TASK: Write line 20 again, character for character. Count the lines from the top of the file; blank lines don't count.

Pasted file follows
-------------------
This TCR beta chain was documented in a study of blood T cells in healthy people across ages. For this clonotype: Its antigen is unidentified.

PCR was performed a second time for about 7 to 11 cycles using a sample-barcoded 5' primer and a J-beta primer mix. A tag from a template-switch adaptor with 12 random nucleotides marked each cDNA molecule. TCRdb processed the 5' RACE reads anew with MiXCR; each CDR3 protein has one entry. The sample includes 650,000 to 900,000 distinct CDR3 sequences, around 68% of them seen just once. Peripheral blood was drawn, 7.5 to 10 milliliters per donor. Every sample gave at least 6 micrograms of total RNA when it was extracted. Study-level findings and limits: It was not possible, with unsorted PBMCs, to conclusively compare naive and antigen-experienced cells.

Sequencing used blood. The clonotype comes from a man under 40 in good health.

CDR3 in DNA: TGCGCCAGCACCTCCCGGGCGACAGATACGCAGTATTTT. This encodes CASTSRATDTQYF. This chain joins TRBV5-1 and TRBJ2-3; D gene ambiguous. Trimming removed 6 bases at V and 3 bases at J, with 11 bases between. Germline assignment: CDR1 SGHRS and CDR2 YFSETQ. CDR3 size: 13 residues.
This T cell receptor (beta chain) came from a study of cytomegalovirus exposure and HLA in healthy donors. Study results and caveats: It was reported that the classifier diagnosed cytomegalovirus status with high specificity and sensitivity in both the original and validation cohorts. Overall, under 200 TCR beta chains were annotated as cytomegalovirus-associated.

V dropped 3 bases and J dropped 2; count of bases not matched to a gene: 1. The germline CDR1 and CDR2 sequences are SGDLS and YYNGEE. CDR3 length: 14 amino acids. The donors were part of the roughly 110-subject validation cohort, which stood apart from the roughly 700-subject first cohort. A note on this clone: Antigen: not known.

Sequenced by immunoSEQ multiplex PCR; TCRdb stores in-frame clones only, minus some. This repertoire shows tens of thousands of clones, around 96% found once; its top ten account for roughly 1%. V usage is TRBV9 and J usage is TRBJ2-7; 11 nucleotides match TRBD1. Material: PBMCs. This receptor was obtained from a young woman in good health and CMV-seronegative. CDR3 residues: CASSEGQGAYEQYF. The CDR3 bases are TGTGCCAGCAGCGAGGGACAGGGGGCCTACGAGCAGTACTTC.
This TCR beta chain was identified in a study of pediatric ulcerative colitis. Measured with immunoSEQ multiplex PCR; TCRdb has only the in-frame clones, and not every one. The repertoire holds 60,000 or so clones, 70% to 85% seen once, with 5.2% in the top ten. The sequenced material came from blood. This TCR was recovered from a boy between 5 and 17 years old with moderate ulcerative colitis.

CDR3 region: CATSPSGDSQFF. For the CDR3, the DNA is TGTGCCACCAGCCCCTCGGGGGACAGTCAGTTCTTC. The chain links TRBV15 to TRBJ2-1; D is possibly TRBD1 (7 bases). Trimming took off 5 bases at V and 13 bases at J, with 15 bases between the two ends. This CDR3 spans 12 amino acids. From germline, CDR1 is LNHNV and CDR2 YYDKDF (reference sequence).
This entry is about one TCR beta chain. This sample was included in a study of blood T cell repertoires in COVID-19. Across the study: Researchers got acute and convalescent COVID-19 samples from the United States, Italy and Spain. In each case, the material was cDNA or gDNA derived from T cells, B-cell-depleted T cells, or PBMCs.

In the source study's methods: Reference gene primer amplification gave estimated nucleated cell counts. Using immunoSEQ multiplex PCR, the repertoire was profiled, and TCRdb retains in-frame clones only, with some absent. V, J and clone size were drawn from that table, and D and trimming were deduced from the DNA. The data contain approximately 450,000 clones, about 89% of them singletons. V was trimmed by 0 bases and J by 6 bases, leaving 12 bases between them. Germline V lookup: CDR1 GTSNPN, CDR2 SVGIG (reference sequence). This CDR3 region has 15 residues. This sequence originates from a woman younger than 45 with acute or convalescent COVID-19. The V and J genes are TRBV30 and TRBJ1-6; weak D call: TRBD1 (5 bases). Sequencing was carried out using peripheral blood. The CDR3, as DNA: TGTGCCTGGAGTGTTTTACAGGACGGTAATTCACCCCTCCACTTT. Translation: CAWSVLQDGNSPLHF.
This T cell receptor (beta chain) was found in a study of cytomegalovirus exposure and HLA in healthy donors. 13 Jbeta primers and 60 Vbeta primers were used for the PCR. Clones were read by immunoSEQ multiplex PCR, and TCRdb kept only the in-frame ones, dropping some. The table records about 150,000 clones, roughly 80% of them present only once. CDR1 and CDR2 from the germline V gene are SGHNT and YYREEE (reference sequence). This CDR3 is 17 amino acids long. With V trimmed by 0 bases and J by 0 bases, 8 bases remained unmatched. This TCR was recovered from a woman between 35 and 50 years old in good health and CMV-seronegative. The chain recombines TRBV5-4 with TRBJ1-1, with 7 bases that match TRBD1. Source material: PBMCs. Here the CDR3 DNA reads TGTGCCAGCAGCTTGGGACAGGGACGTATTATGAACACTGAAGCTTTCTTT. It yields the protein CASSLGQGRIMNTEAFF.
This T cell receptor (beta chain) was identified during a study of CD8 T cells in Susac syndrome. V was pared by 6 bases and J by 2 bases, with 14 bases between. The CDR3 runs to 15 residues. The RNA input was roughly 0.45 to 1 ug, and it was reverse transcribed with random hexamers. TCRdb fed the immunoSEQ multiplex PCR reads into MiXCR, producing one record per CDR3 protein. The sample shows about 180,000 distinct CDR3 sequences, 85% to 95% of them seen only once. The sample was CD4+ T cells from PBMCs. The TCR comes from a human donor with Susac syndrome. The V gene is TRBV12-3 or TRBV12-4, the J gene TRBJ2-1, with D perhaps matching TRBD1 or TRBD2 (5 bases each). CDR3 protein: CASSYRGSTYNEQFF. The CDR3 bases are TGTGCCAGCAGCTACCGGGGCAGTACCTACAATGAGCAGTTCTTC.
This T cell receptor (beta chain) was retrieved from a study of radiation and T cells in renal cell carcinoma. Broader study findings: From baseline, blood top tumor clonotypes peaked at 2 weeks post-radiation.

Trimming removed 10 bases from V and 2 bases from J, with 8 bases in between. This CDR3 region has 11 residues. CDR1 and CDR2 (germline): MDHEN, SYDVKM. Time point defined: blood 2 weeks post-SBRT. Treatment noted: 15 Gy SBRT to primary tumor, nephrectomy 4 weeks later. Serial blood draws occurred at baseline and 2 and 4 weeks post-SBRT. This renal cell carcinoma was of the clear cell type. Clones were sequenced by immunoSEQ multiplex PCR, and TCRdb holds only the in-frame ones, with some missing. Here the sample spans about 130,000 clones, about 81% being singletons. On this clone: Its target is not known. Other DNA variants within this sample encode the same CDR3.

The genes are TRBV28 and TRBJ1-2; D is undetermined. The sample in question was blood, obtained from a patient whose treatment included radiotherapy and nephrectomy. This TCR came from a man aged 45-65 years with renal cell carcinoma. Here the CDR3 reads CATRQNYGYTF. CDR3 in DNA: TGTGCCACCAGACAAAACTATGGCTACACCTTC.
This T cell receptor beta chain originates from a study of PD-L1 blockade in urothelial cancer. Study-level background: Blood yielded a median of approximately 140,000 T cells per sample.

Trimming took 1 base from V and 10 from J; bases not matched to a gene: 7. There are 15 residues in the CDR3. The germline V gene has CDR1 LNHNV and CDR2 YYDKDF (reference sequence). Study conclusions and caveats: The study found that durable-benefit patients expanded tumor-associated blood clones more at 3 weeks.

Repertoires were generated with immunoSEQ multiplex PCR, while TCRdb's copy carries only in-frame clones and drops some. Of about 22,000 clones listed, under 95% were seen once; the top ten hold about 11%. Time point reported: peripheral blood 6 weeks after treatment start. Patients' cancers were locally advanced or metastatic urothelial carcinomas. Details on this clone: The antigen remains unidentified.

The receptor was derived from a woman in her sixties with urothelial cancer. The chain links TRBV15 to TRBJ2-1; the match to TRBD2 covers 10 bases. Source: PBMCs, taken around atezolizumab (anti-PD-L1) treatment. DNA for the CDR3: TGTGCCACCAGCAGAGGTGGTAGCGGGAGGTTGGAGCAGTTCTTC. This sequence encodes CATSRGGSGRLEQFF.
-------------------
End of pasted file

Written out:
The receptor was derived from a woman in her sixties with urothelial cancer. The chain links TRBV15 to TRBJ2-1; the match to TRBD2 covers 10 bases. Source: PBMCs, taken around atezolizumab (anti-PD-L1) treatment. DNA for the CDR3: TGTGCCACCAGCAGAGGTGGTAGCGGGAGGTTGGAGCAGTTCTTC. This sequence encodes CATSRGGSGRLEQFF.